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The first ever QS World University Ranking for Chemistry is topped by Harvard, whose dominance in this case is largely down to the prestige attached to it by employers, as well as its academic reputation

Danny Byrne takes a closer look at the results of the first ever QS World University Ranking® for Electrical and Electronic Engineering

A university founded only 20 years ago topped the QS Asian University rankings, published in May, defying critics who claim that long-established universities have an insuperable advantage in such comparisons.

At the summit of the first ever World University Rankings for Mathematics Harvard continues its dominance of the natural sciences, coming up trumps by virtue of the high regard in which it is held by employers

Physics is one of the core scientific disciplines and over the course of history has been fundamental to our understanding of the universe: from Galileo to Isaac Newton to Einstein to Steven Hawkins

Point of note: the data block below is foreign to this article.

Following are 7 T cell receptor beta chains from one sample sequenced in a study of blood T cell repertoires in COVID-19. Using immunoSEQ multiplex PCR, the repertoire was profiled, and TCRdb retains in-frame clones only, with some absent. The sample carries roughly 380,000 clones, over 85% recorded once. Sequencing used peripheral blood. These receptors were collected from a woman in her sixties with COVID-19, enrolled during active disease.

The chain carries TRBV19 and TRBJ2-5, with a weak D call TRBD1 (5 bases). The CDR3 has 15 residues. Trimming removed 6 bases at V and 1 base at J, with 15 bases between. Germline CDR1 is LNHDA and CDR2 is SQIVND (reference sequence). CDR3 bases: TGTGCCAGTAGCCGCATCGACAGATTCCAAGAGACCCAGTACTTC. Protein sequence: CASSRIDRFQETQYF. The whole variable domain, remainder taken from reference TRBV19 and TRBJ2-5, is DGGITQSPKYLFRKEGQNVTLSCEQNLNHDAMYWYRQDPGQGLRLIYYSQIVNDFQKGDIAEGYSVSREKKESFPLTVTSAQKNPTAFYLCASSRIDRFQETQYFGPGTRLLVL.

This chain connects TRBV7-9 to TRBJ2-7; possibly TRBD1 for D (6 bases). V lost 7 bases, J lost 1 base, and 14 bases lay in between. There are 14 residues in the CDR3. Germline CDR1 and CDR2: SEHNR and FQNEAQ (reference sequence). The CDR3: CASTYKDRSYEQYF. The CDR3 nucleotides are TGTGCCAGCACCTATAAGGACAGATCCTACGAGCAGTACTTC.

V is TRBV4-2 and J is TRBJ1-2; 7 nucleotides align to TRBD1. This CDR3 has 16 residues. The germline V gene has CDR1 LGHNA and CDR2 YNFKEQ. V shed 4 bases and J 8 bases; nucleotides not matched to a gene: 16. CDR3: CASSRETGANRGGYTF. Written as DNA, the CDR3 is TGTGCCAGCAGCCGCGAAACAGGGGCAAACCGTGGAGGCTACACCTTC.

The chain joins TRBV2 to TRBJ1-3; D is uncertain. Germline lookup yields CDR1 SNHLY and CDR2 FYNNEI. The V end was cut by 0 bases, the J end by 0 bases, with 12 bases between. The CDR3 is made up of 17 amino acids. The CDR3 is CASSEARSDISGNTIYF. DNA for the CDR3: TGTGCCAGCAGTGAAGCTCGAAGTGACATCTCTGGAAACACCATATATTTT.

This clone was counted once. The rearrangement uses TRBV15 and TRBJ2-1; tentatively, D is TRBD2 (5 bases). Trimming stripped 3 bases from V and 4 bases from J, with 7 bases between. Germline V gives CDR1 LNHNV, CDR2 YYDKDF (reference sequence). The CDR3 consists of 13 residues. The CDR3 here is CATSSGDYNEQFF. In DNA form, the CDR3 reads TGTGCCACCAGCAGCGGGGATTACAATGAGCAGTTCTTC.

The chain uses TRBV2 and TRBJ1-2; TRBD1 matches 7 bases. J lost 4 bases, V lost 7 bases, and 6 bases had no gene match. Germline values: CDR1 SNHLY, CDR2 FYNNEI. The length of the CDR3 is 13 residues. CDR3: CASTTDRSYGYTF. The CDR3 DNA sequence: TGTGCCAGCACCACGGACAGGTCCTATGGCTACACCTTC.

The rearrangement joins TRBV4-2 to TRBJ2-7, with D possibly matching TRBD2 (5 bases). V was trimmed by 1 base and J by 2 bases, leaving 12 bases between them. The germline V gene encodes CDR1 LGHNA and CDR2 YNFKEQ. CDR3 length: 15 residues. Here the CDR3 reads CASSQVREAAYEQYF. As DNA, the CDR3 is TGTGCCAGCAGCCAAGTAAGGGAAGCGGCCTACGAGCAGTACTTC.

Danny Byrne takes a closer look at the results of the first ever QS World University Ranking® for Chemical Engineering.


Danny Byrne takes a closer look at the results of the first ever QS World University Ranking® for Computer Science and Information Systems

Danny Byrne takes a closer look at the results of the first ever QS World University Ranking® for Mechanical, Aeronautical & Manufacturing Engineering

Danny Byrne takes a closer look at the results of the first ever QS World University Ranking® for Civil and Structural Engineering

Anyone with a connection to British higher education, or to education research, knows Ron Barnett as former director of the University of London’s Institute of Education and as a deep thinker about universities. His latest book is an ambitious project which goes beyond the literature on “the idea of a university” and into a wide range of possible university futures.

What do employers expect a graduate to be able to do? Do they walk into work on day one and fit straight in, or are they still trainees despite their many years of education?

A long-awaited assessment of research in Australian universities has sparked controversy among academics and raised questions about the next exercise, due in 2012.


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